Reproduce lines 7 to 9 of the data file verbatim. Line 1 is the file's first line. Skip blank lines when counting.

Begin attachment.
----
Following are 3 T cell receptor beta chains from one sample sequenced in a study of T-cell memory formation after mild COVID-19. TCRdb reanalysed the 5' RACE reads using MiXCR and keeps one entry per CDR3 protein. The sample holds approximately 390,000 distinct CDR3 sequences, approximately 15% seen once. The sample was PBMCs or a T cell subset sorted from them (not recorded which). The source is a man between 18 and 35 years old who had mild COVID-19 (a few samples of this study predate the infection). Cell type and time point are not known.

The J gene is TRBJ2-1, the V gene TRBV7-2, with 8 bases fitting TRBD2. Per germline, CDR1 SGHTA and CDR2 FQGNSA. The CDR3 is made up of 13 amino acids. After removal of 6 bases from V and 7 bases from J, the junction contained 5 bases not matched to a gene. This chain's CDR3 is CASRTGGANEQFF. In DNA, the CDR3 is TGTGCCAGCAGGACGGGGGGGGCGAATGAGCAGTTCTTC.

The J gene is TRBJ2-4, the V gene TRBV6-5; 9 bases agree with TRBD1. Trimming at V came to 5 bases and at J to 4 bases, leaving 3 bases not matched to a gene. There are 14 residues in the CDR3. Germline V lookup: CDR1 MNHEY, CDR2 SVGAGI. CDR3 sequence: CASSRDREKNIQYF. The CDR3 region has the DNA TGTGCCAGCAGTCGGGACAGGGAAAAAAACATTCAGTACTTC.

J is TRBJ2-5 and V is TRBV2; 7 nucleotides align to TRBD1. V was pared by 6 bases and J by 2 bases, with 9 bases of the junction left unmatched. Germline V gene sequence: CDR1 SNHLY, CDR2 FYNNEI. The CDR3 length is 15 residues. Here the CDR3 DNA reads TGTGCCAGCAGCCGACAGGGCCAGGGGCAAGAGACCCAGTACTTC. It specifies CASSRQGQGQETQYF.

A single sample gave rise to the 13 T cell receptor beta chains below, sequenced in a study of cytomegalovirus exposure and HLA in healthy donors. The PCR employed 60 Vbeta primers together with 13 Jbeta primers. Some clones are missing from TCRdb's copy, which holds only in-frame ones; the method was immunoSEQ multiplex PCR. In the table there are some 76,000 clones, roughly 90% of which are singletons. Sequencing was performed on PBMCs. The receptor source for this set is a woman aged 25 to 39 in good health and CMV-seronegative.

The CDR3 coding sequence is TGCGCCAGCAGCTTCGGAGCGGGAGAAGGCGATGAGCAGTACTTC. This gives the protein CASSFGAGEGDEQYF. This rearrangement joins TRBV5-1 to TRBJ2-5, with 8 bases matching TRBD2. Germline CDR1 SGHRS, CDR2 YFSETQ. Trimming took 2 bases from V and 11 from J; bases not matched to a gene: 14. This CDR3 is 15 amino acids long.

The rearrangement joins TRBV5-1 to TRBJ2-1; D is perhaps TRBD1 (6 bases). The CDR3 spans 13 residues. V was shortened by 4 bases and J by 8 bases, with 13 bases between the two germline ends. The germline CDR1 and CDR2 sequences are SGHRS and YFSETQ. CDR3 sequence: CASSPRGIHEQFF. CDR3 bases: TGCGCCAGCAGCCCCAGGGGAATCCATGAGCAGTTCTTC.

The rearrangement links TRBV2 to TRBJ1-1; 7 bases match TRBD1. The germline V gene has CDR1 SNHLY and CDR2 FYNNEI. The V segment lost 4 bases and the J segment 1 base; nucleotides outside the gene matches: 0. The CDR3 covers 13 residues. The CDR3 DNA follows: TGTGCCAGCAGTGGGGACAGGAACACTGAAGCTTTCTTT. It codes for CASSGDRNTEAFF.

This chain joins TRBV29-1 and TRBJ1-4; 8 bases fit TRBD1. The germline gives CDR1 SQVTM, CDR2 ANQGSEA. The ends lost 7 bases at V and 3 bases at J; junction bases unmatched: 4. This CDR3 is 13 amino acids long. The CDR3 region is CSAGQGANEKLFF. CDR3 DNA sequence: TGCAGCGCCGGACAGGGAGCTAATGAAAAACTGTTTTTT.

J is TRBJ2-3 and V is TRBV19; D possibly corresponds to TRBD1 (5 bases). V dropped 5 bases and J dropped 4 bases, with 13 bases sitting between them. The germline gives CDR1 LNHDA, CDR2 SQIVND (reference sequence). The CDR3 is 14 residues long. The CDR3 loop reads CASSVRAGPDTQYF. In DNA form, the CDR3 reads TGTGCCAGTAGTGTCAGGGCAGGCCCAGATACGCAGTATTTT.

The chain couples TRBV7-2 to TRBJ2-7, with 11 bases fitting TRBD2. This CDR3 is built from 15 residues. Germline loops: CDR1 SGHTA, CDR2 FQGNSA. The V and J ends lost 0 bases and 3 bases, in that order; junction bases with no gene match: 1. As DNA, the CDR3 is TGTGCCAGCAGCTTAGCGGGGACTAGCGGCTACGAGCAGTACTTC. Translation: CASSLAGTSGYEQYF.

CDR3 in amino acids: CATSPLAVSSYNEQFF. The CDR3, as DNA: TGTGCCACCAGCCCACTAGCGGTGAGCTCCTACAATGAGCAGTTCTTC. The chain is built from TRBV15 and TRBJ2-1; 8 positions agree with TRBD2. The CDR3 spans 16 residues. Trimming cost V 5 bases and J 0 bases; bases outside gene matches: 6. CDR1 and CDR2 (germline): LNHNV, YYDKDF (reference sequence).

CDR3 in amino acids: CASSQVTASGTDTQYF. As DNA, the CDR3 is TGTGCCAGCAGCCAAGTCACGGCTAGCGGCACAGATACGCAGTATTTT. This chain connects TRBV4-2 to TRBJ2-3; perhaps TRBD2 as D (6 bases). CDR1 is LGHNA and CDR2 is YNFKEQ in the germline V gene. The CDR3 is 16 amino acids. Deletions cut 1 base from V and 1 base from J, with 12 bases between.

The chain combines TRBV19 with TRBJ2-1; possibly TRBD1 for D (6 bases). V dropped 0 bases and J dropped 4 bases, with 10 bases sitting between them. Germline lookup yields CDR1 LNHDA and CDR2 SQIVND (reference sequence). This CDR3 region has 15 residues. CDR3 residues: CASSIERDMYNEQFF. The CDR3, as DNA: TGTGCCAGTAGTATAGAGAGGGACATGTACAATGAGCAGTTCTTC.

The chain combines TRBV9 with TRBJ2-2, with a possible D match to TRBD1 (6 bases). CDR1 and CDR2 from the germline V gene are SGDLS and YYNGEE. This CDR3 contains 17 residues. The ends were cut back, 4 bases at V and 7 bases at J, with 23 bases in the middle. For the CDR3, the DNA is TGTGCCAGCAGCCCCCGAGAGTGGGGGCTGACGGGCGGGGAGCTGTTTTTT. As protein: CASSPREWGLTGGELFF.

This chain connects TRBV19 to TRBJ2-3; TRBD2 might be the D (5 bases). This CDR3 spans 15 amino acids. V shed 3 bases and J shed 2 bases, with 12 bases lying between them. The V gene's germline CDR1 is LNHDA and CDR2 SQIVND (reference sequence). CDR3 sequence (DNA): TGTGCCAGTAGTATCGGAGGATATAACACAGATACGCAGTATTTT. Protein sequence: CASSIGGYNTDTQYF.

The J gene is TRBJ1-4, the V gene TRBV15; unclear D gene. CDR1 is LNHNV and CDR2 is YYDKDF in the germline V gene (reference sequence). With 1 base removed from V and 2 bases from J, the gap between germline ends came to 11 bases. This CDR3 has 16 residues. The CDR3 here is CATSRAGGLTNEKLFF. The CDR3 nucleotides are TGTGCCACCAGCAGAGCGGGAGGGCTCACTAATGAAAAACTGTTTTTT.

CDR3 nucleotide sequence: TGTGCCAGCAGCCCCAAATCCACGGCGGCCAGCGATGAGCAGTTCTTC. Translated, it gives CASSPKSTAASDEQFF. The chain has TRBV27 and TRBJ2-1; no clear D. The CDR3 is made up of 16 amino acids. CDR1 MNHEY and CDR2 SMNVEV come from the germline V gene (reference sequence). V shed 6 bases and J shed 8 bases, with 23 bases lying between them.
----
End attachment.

The rearrangement joins TRBV5-1 to TRBJ2-1; D is perhaps TRBD1 (6 bases). The CDR3 spans 13 residues. V was shortened by 4 bases and J by 8 bases, with 13 bases between the two germline ends. The germline CDR1 and CDR2 sequences are SGHRS and YFSETQ. CDR3 sequence: CASSPRGIHEQFF. CDR3 bases: TGCGCCAGCAGCCCCAGGGGAATCCATGAGCAGTTCTTC.

The rearrangement links TRBV2 to TRBJ1-1; 7 bases match TRBD1. The germline V gene has CDR1 SNHLY and CDR2 FYNNEI. The V segment lost 4 bases and the J segment 1 base; nucleotides outside the gene matches: 0. The CDR3 covers 13 residues. The CDR3 DNA follows: TGTGCCAGCAGTGGGGACAGGAACACTGAAGCTTTCTTT. It codes for CASSGDRNTEAFF.

This chain joins TRBV29-1 and TRBJ1-4; 8 bases fit TRBD1. The germline gives CDR1 SQVTM, CDR2 ANQGSEA. The ends lost 7 bases at V and 3 bases at J; junction bases unmatched: 4. This CDR3 is 13 amino acids long. The CDR3 region is CSAGQGANEKLFF. CDR3 DNA sequence: TGCAGCGCCGGACAGGGAGCTAATGAAAAACTGTTTTTT.